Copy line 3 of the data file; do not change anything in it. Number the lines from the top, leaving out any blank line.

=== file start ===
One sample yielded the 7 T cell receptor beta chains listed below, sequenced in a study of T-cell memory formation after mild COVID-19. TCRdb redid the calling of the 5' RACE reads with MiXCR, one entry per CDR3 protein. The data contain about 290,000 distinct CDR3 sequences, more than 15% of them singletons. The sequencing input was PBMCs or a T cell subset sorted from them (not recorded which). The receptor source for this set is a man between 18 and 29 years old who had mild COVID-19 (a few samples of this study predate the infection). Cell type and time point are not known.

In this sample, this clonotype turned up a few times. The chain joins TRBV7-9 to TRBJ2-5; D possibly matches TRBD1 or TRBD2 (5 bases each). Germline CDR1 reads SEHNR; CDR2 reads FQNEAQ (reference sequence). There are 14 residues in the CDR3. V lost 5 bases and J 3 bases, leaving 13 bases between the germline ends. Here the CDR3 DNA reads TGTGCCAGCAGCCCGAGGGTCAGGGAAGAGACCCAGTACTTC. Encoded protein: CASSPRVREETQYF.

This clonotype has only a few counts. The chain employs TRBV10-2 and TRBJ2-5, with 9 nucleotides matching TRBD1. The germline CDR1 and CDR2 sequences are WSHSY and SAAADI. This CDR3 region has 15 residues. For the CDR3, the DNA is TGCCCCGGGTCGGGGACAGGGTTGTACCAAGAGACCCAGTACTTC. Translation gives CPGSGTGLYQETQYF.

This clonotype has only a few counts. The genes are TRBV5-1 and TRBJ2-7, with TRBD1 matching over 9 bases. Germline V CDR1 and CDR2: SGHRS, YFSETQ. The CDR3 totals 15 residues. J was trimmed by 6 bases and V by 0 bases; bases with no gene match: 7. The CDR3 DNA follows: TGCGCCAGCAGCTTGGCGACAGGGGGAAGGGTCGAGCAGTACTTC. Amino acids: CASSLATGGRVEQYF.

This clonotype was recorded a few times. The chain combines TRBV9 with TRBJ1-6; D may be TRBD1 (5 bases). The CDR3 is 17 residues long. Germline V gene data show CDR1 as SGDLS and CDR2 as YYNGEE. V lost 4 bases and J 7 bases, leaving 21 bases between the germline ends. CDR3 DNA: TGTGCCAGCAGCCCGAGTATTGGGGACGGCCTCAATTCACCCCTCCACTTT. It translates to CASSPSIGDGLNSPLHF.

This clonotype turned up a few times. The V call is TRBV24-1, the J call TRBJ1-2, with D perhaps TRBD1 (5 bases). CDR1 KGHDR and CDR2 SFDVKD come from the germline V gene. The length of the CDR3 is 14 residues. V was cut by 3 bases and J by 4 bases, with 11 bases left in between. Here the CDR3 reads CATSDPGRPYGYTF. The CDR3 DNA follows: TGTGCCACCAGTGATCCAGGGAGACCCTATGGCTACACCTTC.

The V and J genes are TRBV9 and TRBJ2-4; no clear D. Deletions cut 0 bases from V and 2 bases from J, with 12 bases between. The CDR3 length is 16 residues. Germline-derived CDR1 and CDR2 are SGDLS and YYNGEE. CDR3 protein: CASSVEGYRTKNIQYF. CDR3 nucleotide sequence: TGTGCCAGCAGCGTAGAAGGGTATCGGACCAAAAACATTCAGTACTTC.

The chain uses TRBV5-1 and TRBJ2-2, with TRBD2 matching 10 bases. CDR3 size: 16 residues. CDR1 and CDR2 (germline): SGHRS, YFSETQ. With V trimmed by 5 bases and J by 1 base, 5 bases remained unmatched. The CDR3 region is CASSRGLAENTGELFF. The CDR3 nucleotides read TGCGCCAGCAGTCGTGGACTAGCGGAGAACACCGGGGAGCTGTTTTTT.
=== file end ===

This clonotype has only a few counts. The chain employs TRBV10-2 and TRBJ2-5, with 9 nucleotides matching TRBD1. The germline CDR1 and CDR2 sequences are WSHSY and SAAADI. This CDR3 region has 15 residues. For the CDR3, the DNA is TGCCCCGGGTCGGGGACAGGGTTGTACCAAGAGACCCAGTACTTC. Translation gives CPGSGTGLYQETQYF.